English Here and There

Many years ago, I spent some time working in a retail bookstore, something which, among other dubious benefits, produced a lot of highly entertaining anecdotes. One that I was reminded of today illustrates the sadly unavoidable fact that the English language is far from uniform throughout the many, many places it’s spoken, and some of those minute differences can lead to humorous misunderstandings when traveling (or communicating on the internet, for that matter.)

An Englishman, as he proved to be, walked up to the counter and presented himself before me. I made the obligatory polite inquiry as to how I could be of assistance, and he replied with but five words. I know; just five words, but they were quite unexpected, and in a combination of shock and confusion, I responded “I’m sorry?”. Apparently believing I had difficulty understanding his accent, he repeated himself, slowly and with perfect clarity:

“Have you beat the cops?”

“No,” I responded cautiously, “I try not to pick on people larger than myself, and who carry guns.”

We stared at each other in bewilderment for a few moments, before he finally laughed. “No,” he said, “a book, about getting out of traffic tickets, called Beat the Cops.” After a few moments, he added “I could have phrased that better the first time ’round, I expect.”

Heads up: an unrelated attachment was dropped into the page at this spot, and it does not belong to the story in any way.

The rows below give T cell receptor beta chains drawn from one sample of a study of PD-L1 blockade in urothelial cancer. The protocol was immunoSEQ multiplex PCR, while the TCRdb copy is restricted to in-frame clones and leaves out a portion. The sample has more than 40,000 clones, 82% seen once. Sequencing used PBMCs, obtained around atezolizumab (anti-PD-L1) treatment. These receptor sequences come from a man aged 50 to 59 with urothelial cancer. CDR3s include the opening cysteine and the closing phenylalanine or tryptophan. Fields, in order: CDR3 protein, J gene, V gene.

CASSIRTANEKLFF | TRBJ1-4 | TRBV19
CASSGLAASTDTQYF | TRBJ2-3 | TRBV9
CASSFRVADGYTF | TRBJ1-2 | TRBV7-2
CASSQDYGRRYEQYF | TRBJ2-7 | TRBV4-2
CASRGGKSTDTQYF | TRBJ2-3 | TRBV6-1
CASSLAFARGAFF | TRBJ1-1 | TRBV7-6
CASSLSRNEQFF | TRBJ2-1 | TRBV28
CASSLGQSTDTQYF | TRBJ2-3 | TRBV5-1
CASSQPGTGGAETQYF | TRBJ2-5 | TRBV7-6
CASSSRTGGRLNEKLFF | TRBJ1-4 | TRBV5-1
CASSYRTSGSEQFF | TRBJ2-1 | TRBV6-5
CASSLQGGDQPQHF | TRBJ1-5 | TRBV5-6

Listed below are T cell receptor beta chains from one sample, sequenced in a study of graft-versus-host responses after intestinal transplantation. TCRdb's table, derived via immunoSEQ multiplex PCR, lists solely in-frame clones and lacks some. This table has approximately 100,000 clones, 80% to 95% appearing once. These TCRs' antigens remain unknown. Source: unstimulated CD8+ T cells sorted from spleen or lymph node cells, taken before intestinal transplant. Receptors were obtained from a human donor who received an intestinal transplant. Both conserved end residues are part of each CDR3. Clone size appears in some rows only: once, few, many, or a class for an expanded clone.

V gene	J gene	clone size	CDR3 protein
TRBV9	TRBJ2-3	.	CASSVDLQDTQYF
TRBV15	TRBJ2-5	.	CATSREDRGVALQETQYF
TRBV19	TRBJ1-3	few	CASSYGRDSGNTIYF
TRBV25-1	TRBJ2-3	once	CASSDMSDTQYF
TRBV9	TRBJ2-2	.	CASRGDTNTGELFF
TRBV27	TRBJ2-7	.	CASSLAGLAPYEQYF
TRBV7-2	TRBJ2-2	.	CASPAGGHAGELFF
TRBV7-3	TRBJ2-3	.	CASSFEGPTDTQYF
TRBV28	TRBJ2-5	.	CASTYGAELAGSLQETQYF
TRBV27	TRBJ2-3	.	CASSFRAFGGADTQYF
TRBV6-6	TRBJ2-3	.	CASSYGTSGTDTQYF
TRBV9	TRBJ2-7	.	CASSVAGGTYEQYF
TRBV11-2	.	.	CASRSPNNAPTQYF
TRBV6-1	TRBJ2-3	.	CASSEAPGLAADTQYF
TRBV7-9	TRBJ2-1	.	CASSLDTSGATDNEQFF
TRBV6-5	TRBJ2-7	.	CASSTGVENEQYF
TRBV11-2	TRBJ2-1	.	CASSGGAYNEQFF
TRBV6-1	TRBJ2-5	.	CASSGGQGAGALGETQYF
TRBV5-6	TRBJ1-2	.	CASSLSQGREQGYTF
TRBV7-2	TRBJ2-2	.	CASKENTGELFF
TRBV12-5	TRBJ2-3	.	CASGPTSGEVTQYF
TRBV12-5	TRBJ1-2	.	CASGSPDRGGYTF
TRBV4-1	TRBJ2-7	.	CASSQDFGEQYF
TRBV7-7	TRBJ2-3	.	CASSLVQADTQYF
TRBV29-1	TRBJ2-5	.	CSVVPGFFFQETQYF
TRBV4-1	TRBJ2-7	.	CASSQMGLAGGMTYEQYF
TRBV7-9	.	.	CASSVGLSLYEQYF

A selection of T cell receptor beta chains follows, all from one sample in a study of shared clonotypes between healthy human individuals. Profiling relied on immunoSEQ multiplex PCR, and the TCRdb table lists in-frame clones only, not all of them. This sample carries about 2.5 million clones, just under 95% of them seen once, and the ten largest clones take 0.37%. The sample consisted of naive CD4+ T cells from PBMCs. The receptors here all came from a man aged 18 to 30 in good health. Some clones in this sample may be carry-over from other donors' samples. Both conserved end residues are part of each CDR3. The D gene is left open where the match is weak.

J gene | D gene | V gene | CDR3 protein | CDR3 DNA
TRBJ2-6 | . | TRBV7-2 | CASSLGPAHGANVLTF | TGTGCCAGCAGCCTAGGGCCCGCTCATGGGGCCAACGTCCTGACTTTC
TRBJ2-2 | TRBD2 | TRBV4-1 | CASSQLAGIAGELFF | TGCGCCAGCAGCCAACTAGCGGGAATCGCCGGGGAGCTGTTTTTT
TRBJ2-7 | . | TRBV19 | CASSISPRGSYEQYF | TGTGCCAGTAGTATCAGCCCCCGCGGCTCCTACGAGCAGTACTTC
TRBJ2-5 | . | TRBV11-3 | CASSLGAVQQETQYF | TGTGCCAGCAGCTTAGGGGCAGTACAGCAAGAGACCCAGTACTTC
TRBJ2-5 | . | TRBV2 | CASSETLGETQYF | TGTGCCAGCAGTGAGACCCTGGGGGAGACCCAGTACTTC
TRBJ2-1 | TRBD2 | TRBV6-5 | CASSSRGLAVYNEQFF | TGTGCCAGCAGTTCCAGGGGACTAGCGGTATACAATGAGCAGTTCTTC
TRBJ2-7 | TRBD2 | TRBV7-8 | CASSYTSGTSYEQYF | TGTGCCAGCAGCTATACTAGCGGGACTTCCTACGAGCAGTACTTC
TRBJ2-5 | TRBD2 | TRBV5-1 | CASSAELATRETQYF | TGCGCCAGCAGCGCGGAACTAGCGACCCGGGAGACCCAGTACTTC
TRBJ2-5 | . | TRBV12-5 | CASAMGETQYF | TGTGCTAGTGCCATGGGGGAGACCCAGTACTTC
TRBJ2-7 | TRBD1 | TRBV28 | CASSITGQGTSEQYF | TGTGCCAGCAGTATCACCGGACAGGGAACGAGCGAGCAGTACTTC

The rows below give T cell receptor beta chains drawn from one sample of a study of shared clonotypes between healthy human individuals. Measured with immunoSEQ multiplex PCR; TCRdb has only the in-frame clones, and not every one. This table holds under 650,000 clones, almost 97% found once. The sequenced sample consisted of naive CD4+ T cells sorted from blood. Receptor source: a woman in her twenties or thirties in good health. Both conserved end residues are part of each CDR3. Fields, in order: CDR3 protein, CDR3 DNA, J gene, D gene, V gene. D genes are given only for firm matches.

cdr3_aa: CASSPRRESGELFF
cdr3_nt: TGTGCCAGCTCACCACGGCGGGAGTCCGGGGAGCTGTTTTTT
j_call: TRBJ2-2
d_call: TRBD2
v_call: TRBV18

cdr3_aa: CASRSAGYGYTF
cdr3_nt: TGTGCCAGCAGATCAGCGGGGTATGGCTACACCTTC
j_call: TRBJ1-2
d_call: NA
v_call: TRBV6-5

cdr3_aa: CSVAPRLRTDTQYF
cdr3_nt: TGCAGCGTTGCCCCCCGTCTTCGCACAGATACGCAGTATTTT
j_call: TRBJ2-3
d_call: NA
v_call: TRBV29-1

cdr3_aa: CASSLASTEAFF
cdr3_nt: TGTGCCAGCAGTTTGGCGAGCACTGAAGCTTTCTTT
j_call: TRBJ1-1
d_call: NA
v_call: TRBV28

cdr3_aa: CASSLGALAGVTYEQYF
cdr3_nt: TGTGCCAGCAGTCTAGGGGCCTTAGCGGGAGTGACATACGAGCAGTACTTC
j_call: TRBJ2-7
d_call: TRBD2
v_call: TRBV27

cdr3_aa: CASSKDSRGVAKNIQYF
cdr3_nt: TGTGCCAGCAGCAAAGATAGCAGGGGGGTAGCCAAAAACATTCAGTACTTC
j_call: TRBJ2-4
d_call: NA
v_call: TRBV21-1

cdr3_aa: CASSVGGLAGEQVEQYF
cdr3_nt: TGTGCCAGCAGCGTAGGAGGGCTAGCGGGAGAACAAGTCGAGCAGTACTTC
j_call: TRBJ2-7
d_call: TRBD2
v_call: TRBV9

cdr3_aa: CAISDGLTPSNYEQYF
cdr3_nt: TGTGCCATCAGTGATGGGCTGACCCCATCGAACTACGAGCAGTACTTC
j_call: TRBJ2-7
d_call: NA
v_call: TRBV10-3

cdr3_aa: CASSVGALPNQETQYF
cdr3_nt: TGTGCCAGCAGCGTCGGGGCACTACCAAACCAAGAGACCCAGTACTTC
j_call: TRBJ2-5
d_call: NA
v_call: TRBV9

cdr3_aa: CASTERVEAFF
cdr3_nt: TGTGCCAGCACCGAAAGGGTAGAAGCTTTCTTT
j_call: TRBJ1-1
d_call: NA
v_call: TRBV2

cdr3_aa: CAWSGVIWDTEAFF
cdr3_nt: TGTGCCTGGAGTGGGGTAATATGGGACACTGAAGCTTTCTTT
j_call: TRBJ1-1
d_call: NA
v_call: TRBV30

We did have a copy, as it turned out, but it illustrates the inherent opportunities for confusion in the phrase “have you”, especially where bookstores are concerned. I imagine it gets quite tiresome for English booksellers, constantly being asked “Have you bleak expectations?”, et cetera, but I’d find it funny… at least for a few years. Then again, when working retail, and asked if the store accepted cheques, I invariably respond “Yes, and Slovaks, too”, which very few others seem to find amusing. (Given the state of the American education system, odds are that few people I ever said that line to were aware that Czechoslovakia was no more…)

Published in: Geekiness, General | on October 8th, 2007| Comments Off on English Here and There

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